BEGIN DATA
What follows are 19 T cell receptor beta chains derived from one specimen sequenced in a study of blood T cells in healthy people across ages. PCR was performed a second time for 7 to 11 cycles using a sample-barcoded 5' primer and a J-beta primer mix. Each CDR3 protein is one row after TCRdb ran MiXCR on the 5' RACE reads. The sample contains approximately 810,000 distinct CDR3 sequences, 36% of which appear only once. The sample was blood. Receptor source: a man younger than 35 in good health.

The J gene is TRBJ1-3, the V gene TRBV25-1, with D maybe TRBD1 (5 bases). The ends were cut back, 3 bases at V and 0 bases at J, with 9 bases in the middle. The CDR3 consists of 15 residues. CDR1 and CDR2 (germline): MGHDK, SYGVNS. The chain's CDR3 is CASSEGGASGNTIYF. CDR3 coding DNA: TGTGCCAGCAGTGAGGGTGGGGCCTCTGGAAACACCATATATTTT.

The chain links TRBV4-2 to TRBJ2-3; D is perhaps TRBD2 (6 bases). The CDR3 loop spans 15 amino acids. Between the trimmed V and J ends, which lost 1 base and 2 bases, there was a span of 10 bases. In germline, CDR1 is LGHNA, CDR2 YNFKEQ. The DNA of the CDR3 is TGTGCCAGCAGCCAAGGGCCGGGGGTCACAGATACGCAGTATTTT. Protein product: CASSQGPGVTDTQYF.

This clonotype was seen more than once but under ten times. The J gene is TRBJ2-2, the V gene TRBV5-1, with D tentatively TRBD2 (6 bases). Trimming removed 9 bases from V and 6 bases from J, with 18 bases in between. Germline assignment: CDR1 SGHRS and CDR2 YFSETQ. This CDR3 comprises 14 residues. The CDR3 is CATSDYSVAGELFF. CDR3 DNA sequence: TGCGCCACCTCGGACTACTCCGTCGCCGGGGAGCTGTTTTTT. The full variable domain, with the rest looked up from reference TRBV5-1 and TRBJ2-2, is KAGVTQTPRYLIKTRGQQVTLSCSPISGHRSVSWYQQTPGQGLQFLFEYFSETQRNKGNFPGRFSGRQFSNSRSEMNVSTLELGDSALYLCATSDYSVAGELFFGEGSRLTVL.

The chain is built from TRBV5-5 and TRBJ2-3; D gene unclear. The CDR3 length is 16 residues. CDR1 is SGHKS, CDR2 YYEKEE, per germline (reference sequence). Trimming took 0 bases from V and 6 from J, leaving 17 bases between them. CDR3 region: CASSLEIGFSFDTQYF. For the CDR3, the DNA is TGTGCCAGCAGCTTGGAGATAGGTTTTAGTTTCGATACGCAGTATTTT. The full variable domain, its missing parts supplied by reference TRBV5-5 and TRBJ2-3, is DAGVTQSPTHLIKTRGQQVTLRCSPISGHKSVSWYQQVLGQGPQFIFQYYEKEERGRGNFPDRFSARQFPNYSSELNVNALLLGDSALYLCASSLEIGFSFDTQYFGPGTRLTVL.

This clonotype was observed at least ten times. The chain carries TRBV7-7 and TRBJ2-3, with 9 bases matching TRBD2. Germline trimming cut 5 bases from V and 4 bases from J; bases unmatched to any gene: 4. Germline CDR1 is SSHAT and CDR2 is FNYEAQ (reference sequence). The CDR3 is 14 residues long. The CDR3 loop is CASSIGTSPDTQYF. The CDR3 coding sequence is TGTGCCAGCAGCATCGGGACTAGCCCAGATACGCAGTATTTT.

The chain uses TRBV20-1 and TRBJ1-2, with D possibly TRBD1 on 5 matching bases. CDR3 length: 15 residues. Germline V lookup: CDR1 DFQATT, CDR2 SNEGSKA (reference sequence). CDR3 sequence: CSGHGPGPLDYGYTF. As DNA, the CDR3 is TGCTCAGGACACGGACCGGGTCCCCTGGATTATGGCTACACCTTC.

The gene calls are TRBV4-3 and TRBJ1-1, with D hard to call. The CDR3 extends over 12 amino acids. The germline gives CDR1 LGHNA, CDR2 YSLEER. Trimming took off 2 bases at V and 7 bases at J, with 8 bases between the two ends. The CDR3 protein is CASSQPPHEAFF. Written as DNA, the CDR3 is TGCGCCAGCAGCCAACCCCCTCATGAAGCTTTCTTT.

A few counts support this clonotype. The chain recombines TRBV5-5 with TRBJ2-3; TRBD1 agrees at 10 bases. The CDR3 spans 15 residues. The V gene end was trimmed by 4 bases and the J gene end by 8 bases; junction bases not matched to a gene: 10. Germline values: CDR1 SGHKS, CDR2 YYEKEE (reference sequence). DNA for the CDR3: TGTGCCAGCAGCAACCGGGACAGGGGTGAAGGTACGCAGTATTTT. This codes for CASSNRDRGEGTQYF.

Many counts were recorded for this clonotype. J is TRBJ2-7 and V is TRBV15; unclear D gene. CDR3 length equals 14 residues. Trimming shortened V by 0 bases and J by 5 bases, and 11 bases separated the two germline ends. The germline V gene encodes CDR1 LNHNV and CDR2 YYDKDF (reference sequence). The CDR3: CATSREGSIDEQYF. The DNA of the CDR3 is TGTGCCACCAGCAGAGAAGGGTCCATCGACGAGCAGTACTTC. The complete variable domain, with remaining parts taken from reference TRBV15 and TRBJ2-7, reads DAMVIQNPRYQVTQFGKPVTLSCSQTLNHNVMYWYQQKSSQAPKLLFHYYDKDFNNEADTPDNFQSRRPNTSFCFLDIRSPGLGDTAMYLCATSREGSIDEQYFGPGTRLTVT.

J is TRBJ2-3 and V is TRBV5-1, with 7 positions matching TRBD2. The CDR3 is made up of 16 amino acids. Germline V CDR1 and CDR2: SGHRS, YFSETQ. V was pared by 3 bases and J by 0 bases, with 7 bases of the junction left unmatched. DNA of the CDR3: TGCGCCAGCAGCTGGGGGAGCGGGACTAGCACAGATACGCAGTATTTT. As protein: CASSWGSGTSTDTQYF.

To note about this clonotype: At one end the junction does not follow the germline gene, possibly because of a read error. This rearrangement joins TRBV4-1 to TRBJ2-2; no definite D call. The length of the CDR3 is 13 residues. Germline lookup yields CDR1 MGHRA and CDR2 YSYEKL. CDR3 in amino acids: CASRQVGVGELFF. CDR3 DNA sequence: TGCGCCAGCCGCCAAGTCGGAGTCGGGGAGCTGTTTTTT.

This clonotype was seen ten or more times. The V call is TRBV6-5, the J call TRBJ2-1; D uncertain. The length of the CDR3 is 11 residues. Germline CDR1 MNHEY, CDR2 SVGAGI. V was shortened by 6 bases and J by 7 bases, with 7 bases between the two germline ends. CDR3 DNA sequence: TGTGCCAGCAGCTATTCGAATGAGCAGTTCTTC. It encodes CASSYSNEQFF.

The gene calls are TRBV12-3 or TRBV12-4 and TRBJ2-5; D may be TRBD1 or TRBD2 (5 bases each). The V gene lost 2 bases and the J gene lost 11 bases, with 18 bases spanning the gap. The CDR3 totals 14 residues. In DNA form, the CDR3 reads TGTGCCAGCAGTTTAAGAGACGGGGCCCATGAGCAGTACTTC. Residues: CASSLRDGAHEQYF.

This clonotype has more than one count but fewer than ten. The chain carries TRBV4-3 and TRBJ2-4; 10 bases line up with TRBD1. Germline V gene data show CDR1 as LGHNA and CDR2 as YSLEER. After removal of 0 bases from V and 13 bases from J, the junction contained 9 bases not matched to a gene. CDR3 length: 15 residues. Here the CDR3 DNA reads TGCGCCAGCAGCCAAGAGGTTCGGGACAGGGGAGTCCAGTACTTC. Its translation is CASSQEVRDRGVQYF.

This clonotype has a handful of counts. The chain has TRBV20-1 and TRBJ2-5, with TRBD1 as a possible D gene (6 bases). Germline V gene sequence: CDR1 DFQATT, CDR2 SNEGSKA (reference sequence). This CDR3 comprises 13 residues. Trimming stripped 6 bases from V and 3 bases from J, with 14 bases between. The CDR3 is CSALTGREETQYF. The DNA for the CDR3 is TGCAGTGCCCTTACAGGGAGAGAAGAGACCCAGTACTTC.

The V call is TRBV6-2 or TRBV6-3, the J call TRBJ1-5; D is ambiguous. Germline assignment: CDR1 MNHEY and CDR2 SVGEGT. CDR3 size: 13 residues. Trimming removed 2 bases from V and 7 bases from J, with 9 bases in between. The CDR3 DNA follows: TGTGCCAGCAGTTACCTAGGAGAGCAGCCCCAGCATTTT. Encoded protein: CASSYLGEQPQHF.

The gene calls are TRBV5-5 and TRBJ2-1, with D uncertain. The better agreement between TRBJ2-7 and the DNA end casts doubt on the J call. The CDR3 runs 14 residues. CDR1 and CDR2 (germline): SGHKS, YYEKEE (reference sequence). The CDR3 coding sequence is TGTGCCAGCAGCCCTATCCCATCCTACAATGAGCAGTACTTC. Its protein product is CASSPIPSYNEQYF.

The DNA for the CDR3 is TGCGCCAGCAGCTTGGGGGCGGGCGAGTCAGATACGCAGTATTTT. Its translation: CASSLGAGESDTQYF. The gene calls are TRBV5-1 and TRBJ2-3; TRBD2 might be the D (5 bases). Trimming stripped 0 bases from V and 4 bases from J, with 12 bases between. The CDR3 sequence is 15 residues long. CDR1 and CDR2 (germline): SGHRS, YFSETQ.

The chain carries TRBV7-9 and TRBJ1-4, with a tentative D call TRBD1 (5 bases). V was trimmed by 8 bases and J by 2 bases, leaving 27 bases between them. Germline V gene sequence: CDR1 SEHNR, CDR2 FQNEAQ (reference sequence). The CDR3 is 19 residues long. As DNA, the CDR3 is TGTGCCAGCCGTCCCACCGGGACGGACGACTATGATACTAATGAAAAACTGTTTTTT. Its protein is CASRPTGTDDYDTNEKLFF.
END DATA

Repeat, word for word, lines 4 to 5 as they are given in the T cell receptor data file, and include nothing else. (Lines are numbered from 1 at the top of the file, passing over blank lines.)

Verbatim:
This clonotype was seen more than once but under ten times. The J gene is TRBJ2-2, the V gene TRBV5-1, with D tentatively TRBD2 (6 bases). Trimming removed 9 bases from V and 6 bases from J, with 18 bases in between. Germline assignment: CDR1 SGHRS and CDR2 YFSETQ. This CDR3 comprises 14 residues. The CDR3 is CATSDYSVAGELFF. CDR3 DNA sequence: TGCGCCACCTCGGACTACTCCGTCGCCGGGGAGCTGTTTTTT. The full variable domain, with the rest looked up from reference TRBV5-1 and TRBJ2-2, is KAGVTQTPRYLIKTRGQQVTLSCSPISGHRSVSWYQQTPGQGLQFLFEYFSETQRNKGNFPGRFSGRQFSNSRSEMNVSTLELGDSALYLCATSDYSVAGELFFGEGSRLTVL.

The chain is built from TRBV5-5 and TRBJ2-3; D gene unclear. The CDR3 length is 16 residues. CDR1 is SGHKS, CDR2 YYEKEE, per germline (reference sequence). Trimming took 0 bases from V and 6 from J, leaving 17 bases between them. CDR3 region: CASSLEIGFSFDTQYF. For the CDR3, the DNA is TGTGCCAGCAGCTTGGAGATAGGTTTTAGTTTCGATACGCAGTATTTT. The full variable domain, its missing parts supplied by reference TRBV5-5 and TRBJ2-3, is DAGVTQSPTHLIKTRGQQVTLRCSPISGHKSVSWYQQVLGQGPQFIFQYYEKEERGRGNFPDRFSARQFPNYSSELNVNALLLGDSALYLCASSLEIGFSFDTQYFGPGTRLTVL.